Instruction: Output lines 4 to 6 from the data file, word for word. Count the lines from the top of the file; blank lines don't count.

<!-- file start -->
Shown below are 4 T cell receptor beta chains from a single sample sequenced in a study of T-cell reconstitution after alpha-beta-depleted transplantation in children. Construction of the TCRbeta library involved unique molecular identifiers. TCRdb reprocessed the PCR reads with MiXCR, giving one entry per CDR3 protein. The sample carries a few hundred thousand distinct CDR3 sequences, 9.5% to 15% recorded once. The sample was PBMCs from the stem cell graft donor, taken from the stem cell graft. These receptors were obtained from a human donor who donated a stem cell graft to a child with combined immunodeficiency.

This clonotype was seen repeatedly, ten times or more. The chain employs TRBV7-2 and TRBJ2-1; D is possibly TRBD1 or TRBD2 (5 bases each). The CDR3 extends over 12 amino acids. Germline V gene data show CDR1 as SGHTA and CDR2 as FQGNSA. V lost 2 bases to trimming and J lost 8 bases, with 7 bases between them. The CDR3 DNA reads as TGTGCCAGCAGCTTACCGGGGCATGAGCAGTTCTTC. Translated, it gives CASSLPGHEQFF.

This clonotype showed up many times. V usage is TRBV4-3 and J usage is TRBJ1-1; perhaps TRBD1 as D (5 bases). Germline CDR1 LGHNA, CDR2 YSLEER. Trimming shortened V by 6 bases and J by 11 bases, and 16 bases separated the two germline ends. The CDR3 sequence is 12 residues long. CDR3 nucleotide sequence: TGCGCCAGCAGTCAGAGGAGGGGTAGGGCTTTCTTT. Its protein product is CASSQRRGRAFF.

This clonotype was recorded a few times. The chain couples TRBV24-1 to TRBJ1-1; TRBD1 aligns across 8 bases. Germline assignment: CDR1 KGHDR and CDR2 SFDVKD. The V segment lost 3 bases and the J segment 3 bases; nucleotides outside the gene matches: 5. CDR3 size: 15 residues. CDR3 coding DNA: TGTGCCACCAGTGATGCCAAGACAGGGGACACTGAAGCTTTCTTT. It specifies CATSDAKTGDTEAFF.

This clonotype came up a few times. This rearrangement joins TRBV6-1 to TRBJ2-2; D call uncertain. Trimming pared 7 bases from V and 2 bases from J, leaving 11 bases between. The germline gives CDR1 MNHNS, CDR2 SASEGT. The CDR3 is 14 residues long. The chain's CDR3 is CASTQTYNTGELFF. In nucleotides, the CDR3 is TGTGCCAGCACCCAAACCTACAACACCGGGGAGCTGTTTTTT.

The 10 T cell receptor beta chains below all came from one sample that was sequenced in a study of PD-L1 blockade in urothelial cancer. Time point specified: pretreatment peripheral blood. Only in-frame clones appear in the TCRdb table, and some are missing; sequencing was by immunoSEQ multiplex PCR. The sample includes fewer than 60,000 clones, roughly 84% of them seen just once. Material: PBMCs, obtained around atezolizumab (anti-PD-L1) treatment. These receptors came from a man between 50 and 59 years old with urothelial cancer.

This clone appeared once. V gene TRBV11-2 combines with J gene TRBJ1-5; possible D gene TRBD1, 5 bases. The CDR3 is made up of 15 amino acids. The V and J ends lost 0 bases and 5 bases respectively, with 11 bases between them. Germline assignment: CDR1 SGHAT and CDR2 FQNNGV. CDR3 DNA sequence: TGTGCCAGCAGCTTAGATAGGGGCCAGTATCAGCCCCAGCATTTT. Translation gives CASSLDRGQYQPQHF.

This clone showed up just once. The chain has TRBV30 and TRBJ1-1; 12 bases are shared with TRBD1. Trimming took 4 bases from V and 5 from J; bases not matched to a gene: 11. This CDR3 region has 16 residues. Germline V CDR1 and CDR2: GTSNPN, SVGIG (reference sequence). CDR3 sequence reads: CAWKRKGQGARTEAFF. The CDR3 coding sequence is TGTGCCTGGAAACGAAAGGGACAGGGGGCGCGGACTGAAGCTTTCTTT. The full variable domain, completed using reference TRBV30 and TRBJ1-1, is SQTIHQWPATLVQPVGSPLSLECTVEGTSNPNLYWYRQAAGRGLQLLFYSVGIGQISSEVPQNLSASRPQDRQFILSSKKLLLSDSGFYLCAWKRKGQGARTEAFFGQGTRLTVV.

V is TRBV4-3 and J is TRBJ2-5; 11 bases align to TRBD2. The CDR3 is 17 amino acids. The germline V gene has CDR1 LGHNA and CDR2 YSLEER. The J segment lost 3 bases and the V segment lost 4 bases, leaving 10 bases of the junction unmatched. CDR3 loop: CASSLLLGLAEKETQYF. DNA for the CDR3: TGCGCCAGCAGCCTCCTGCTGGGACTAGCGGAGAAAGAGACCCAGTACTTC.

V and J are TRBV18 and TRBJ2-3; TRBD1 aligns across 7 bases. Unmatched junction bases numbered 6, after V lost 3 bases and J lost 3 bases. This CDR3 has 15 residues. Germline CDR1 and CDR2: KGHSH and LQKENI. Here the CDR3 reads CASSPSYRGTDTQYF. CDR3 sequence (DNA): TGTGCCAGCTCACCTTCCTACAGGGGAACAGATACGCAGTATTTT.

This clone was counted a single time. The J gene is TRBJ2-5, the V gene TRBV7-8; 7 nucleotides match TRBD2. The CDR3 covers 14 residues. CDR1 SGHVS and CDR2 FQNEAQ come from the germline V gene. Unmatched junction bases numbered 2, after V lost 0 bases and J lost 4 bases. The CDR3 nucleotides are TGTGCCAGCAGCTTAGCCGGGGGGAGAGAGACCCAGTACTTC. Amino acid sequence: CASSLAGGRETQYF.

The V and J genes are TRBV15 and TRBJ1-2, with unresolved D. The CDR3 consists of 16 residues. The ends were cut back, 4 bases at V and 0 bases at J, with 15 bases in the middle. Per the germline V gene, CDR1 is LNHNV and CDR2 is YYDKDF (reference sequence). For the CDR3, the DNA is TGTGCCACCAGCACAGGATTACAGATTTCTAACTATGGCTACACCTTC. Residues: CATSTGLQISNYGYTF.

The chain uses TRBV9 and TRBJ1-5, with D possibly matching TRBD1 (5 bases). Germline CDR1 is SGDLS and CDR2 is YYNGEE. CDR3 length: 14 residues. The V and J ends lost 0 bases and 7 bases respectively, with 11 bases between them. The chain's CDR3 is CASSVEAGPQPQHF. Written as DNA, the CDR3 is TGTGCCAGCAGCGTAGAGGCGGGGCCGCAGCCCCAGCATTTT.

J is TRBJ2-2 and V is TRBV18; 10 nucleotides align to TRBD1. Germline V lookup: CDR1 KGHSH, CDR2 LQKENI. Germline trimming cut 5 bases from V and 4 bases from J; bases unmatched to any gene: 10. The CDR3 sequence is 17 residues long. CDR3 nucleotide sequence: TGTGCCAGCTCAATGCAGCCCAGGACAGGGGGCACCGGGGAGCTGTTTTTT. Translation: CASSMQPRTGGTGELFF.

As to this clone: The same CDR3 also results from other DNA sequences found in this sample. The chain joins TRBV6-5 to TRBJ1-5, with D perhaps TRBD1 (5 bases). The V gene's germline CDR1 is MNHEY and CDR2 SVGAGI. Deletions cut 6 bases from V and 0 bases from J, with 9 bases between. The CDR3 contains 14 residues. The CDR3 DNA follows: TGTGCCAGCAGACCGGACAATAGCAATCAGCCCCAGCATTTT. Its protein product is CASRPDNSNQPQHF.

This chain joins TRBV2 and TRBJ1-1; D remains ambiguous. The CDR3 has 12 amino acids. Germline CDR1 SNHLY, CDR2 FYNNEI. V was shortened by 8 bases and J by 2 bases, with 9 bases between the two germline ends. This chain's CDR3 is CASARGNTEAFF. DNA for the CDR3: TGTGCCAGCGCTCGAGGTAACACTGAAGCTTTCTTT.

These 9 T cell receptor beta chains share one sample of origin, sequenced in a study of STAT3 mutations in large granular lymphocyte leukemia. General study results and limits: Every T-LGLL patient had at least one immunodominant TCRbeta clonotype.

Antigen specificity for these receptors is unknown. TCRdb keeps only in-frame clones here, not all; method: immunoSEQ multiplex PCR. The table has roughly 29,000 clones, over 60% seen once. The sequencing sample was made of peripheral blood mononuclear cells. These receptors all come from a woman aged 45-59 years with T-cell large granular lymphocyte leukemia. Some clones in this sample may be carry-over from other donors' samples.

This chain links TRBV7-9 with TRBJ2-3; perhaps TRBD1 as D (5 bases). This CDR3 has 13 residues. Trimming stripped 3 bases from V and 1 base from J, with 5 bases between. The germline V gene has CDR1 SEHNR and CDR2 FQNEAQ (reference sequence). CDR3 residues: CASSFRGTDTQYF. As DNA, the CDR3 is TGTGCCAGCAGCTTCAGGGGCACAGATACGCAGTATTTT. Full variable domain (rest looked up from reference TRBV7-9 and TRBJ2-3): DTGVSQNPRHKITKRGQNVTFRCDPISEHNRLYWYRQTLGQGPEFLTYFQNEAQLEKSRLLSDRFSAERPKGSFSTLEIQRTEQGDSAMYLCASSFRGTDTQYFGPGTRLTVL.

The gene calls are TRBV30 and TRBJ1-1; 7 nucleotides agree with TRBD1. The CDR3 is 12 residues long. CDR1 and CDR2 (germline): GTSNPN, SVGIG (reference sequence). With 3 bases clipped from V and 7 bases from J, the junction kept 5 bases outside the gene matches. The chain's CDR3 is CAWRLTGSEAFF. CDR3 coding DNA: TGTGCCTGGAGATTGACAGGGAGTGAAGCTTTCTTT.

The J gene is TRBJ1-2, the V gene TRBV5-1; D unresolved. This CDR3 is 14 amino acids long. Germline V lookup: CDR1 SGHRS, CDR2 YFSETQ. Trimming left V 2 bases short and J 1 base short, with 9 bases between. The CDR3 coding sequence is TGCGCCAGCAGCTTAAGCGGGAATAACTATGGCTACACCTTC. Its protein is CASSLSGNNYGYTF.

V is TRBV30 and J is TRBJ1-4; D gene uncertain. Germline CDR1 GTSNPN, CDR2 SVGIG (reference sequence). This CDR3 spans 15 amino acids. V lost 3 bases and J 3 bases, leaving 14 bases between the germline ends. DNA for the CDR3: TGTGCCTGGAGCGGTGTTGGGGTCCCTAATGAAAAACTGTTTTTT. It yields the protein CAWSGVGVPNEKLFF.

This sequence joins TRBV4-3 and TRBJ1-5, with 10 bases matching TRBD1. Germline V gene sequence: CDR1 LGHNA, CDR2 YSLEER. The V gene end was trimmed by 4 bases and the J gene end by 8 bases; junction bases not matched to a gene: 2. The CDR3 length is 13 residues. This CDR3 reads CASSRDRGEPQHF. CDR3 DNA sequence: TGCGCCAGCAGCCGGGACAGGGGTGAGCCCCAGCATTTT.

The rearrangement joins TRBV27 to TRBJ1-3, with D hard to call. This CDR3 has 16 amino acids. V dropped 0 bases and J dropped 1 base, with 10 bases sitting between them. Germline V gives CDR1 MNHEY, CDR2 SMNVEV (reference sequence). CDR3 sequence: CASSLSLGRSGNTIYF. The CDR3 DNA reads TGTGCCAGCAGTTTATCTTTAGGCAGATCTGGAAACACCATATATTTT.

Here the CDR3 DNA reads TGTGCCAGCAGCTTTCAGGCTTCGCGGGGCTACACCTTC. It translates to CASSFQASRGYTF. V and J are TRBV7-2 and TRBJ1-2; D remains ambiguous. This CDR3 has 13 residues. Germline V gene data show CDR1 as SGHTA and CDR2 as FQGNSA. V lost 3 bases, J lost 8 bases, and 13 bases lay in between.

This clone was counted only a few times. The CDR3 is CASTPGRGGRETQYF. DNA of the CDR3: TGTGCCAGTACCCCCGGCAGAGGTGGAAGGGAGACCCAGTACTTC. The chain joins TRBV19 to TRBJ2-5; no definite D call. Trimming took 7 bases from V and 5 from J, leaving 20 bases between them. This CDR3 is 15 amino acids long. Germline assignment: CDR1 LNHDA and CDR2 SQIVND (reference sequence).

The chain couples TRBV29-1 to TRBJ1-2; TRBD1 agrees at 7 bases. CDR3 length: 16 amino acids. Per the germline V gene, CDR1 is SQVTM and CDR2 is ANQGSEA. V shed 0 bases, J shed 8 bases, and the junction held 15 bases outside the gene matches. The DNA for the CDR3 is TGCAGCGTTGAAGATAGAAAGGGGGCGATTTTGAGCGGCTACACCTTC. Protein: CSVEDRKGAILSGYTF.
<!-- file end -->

This clonotype was recorded a few times. The chain couples TRBV24-1 to TRBJ1-1; TRBD1 aligns across 8 bases. Germline assignment: CDR1 KGHDR and CDR2 SFDVKD. The V segment lost 3 bases and the J segment 3 bases; nucleotides outside the gene matches: 5. CDR3 size: 15 residues. CDR3 coding DNA: TGTGCCACCAGTGATGCCAAGACAGGGGACACTGAAGCTTTCTTT. It specifies CATSDAKTGDTEAFF.

This clonotype came up a few times. This rearrangement joins TRBV6-1 to TRBJ2-2; D call uncertain. Trimming pared 7 bases from V and 2 bases from J, leaving 11 bases between. The germline gives CDR1 MNHNS, CDR2 SASEGT. The CDR3 is 14 residues long. The chain's CDR3 is CASTQTYNTGELFF. In nucleotides, the CDR3 is TGTGCCAGCACCCAAACCTACAACACCGGGGAGCTGTTTTTT.

The 10 T cell receptor beta chains below all came from one sample that was sequenced in a study of PD-L1 blockade in urothelial cancer. Time point specified: pretreatment peripheral blood. Only in-frame clones appear in the TCRdb table, and some are missing; sequencing was by immunoSEQ multiplex PCR. The sample includes fewer than 60,000 clones, roughly 84% of them seen just once. Material: PBMCs, obtained around atezolizumab (anti-PD-L1) treatment. These receptors came from a man between 50 and 59 years old with urothelial cancer.